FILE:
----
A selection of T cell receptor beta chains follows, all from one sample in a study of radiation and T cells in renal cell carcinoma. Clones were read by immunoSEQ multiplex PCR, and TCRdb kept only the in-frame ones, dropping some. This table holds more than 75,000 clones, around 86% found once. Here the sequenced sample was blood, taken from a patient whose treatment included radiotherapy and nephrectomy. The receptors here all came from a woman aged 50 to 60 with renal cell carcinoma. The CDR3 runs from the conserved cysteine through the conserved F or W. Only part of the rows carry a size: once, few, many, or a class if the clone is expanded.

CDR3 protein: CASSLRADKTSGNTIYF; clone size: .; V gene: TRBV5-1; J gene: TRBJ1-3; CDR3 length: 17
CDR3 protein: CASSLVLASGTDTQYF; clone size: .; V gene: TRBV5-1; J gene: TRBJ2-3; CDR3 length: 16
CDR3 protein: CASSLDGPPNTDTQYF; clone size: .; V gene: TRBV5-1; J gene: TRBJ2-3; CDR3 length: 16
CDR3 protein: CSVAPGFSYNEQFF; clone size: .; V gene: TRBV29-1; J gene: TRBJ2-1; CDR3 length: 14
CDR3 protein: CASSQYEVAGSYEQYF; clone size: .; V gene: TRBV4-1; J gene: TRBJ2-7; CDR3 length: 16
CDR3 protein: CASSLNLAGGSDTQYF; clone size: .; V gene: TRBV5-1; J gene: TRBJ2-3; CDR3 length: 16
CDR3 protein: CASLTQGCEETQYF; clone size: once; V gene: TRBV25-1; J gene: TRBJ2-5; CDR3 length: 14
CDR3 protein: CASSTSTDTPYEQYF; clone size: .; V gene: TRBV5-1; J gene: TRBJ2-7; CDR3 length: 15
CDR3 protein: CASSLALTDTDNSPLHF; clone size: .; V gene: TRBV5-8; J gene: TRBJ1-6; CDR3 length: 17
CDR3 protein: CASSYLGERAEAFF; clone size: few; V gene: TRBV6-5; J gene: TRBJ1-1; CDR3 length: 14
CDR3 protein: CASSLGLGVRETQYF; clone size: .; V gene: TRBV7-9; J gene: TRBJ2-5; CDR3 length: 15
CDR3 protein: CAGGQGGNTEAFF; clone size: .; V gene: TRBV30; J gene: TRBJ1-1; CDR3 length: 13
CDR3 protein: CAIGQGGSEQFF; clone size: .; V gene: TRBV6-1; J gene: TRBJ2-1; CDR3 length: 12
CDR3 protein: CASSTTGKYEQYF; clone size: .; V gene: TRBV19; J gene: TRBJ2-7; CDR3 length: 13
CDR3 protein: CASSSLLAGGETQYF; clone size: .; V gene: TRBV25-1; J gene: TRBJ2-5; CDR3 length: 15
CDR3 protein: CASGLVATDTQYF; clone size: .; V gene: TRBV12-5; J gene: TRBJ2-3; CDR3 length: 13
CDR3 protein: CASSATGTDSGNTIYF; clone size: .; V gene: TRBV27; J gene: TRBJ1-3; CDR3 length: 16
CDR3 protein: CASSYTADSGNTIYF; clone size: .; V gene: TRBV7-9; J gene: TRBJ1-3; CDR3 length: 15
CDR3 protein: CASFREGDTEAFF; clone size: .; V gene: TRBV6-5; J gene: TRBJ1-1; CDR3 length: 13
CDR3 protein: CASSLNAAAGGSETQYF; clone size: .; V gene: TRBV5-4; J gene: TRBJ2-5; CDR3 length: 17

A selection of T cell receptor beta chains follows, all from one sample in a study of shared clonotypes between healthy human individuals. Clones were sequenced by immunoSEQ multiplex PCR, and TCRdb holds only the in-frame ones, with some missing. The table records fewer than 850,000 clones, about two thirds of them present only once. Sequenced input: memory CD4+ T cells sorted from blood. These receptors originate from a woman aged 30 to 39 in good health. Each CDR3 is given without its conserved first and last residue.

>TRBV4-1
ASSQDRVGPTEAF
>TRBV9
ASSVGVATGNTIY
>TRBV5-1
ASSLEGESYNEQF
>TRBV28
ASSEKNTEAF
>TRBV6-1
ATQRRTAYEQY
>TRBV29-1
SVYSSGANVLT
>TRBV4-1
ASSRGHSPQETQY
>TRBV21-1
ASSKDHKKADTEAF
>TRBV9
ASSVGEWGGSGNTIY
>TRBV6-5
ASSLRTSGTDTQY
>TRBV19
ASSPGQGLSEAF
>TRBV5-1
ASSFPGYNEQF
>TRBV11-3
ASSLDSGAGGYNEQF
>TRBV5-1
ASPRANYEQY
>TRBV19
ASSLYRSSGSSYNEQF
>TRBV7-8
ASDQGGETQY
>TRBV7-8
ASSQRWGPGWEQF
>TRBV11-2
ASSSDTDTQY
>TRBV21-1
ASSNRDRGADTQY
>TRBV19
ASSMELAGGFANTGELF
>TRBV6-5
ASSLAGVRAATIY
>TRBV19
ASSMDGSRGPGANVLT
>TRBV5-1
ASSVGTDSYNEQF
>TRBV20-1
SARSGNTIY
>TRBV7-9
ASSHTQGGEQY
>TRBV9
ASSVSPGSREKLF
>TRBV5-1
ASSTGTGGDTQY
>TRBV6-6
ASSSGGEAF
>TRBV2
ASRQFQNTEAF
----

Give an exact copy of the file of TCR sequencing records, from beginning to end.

A selection of T cell receptor beta chains follows, all from one sample in a study of radiation and T cells in renal cell carcinoma. Clones were read by immunoSEQ multiplex PCR, and TCRdb kept only the in-frame ones, dropping some. This table holds more than 75,000 clones, around 86% found once. Here the sequenced sample was blood, taken from a patient whose treatment included radiotherapy and nephrectomy. The receptors here all came from a woman aged 50 to 60 with renal cell carcinoma. The CDR3 runs from the conserved cysteine through the conserved F or W. Only part of the rows carry a size: once, few, many, or a class if the clone is expanded.

CDR3 protein: CASSLRADKTSGNTIYF; clone size: .; V gene: TRBV5-1; J gene: TRBJ1-3; CDR3 length: 17
CDR3 protein: CASSLVLASGTDTQYF; clone size: .; V gene: TRBV5-1; J gene: TRBJ2-3; CDR3 length: 16
CDR3 protein: CASSLDGPPNTDTQYF; clone size: .; V gene: TRBV5-1; J gene: TRBJ2-3; CDR3 length: 16
CDR3 protein: CSVAPGFSYNEQFF; clone size: .; V gene: TRBV29-1; J gene: TRBJ2-1; CDR3 length: 14
CDR3 protein: CASSQYEVAGSYEQYF; clone size: .; V gene: TRBV4-1; J gene: TRBJ2-7; CDR3 length: 16
CDR3 protein: CASSLNLAGGSDTQYF; clone size: .; V gene: TRBV5-1; J gene: TRBJ2-3; CDR3 length: 16
CDR3 protein: CASLTQGCEETQYF; clone size: once; V gene: TRBV25-1; J gene: TRBJ2-5; CDR3 length: 14
CDR3 protein: CASSTSTDTPYEQYF; clone size: .; V gene: TRBV5-1; J gene: TRBJ2-7; CDR3 length: 15
CDR3 protein: CASSLALTDTDNSPLHF; clone size: .; V gene: TRBV5-8; J gene: TRBJ1-6; CDR3 length: 17
CDR3 protein: CASSYLGERAEAFF; clone size: few; V gene: TRBV6-5; J gene: TRBJ1-1; CDR3 length: 14
CDR3 protein: CASSLGLGVRETQYF; clone size: .; V gene: TRBV7-9; J gene: TRBJ2-5; CDR3 length: 15
CDR3 protein: CAGGQGGNTEAFF; clone size: .; V gene: TRBV30; J gene: TRBJ1-1; CDR3 length: 13
CDR3 protein: CAIGQGGSEQFF; clone size: .; V gene: TRBV6-1; J gene: TRBJ2-1; CDR3 length: 12
CDR3 protein: CASSTTGKYEQYF; clone size: .; V gene: TRBV19; J gene: TRBJ2-7; CDR3 length: 13
CDR3 protein: CASSSLLAGGETQYF; clone size: .; V gene: TRBV25-1; J gene: TRBJ2-5; CDR3 length: 15
CDR3 protein: CASGLVATDTQYF; clone size: .; V gene: TRBV12-5; J gene: TRBJ2-3; CDR3 length: 13
CDR3 protein: CASSATGTDSGNTIYF; clone size: .; V gene: TRBV27; J gene: TRBJ1-3; CDR3 length: 16
CDR3 protein: CASSYTADSGNTIYF; clone size: .; V gene: TRBV7-9; J gene: TRBJ1-3; CDR3 length: 15
CDR3 protein: CASFREGDTEAFF; clone size: .; V gene: TRBV6-5; J gene: TRBJ1-1; CDR3 length: 13
CDR3 protein: CASSLNAAAGGSETQYF; clone size: .; V gene: TRBV5-4; J gene: TRBJ2-5; CDR3 length: 17

A selection of T cell receptor beta chains follows, all from one sample in a study of shared clonotypes between healthy human individuals. Clones were sequenced by immunoSEQ multiplex PCR, and TCRdb holds only the in-frame ones, with some missing. The table records fewer than 850,000 clones, about two thirds of them present only once. Sequenced input: memory CD4+ T cells sorted from blood. These receptors originate from a woman aged 30 to 39 in good health. Each CDR3 is given without its conserved first and last residue.

>TRBV4-1
ASSQDRVGPTEAF
>TRBV9
ASSVGVATGNTIY
>TRBV5-1
ASSLEGESYNEQF
>TRBV28
ASSEKNTEAF
>TRBV6-1
ATQRRTAYEQY
>TRBV29-1
SVYSSGANVLT
>TRBV4-1
ASSRGHSPQETQY
>TRBV21-1
ASSKDHKKADTEAF
>TRBV9
ASSVGEWGGSGNTIY
>TRBV6-5
ASSLRTSGTDTQY
>TRBV19
ASSPGQGLSEAF
>TRBV5-1
ASSFPGYNEQF
>TRBV11-3
ASSLDSGAGGYNEQF
>TRBV5-1
ASPRANYEQY
>TRBV19
ASSLYRSSGSSYNEQF
>TRBV7-8
ASDQGGETQY
>TRBV7-8
ASSQRWGPGWEQF
>TRBV11-2
ASSSDTDTQY
>TRBV21-1
ASSNRDRGADTQY
>TRBV19
ASSMELAGGFANTGELF
>TRBV6-5
ASSLAGVRAATIY
>TRBV19
ASSMDGSRGPGANVLT
>TRBV5-1
ASSVGTDSYNEQF
>TRBV20-1
SARSGNTIY
>TRBV7-9
ASSHTQGGEQY
>TRBV9
ASSVSPGSREKLF
>TRBV5-1
ASSTGTGGDTQY
>TRBV6-6
ASSSGGEAF
>TRBV2
ASRQFQNTEAF